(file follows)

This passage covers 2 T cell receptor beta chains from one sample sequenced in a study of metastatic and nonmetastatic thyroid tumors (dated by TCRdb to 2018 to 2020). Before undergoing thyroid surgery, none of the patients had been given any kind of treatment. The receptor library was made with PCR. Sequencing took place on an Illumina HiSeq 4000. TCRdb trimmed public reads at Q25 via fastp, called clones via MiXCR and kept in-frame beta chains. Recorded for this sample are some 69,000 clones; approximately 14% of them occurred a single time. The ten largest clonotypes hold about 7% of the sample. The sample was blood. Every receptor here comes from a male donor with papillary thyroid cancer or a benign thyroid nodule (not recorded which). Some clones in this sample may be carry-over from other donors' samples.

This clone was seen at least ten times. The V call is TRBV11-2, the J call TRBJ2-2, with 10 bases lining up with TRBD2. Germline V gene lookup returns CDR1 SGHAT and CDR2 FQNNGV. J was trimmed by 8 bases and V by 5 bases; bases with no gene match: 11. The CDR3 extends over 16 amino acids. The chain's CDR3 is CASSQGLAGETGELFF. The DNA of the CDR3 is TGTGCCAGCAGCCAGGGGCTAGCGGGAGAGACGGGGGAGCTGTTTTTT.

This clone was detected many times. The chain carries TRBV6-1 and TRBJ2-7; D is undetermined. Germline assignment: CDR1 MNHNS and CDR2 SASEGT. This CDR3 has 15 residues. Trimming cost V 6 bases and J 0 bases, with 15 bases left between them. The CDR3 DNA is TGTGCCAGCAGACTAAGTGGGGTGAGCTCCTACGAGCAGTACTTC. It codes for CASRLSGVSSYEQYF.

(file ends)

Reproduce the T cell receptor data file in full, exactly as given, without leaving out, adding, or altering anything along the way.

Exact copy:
This passage covers 2 T cell receptor beta chains from one sample sequenced in a study of metastatic and nonmetastatic thyroid tumors (dated by TCRdb to 2018 to 2020). Before undergoing thyroid surgery, none of the patients had been given any kind of treatment. The receptor library was made with PCR. Sequencing took place on an Illumina HiSeq 4000. TCRdb trimmed public reads at Q25 via fastp, called clones via MiXCR and kept in-frame beta chains. Recorded for this sample are some 69,000 clones; approximately 14% of them occurred a single time. The ten largest clonotypes hold about 7% of the sample. The sample was blood. Every receptor here comes from a male donor with papillary thyroid cancer or a benign thyroid nodule (not recorded which). Some clones in this sample may be carry-over from other donors' samples.

This clone was seen at least ten times. The V call is TRBV11-2, the J call TRBJ2-2, with 10 bases lining up with TRBD2. Germline V gene lookup returns CDR1 SGHAT and CDR2 FQNNGV. J was trimmed by 8 bases and V by 5 bases; bases with no gene match: 11. The CDR3 extends over 16 amino acids. The chain's CDR3 is CASSQGLAGETGELFF. The DNA of the CDR3 is TGTGCCAGCAGCCAGGGGCTAGCGGGAGAGACGGGGGAGCTGTTTTTT.

This clone was detected many times. The chain carries TRBV6-1 and TRBJ2-7; D is undetermined. Germline assignment: CDR1 MNHNS and CDR2 SASEGT. This CDR3 has 15 residues. Trimming cost V 6 bases and J 0 bases, with 15 bases left between them. The CDR3 DNA is TGTGCCAGCAGACTAAGTGGGGTGAGCTCCTACGAGCAGTACTTC. It codes for CASRLSGVSSYEQYF.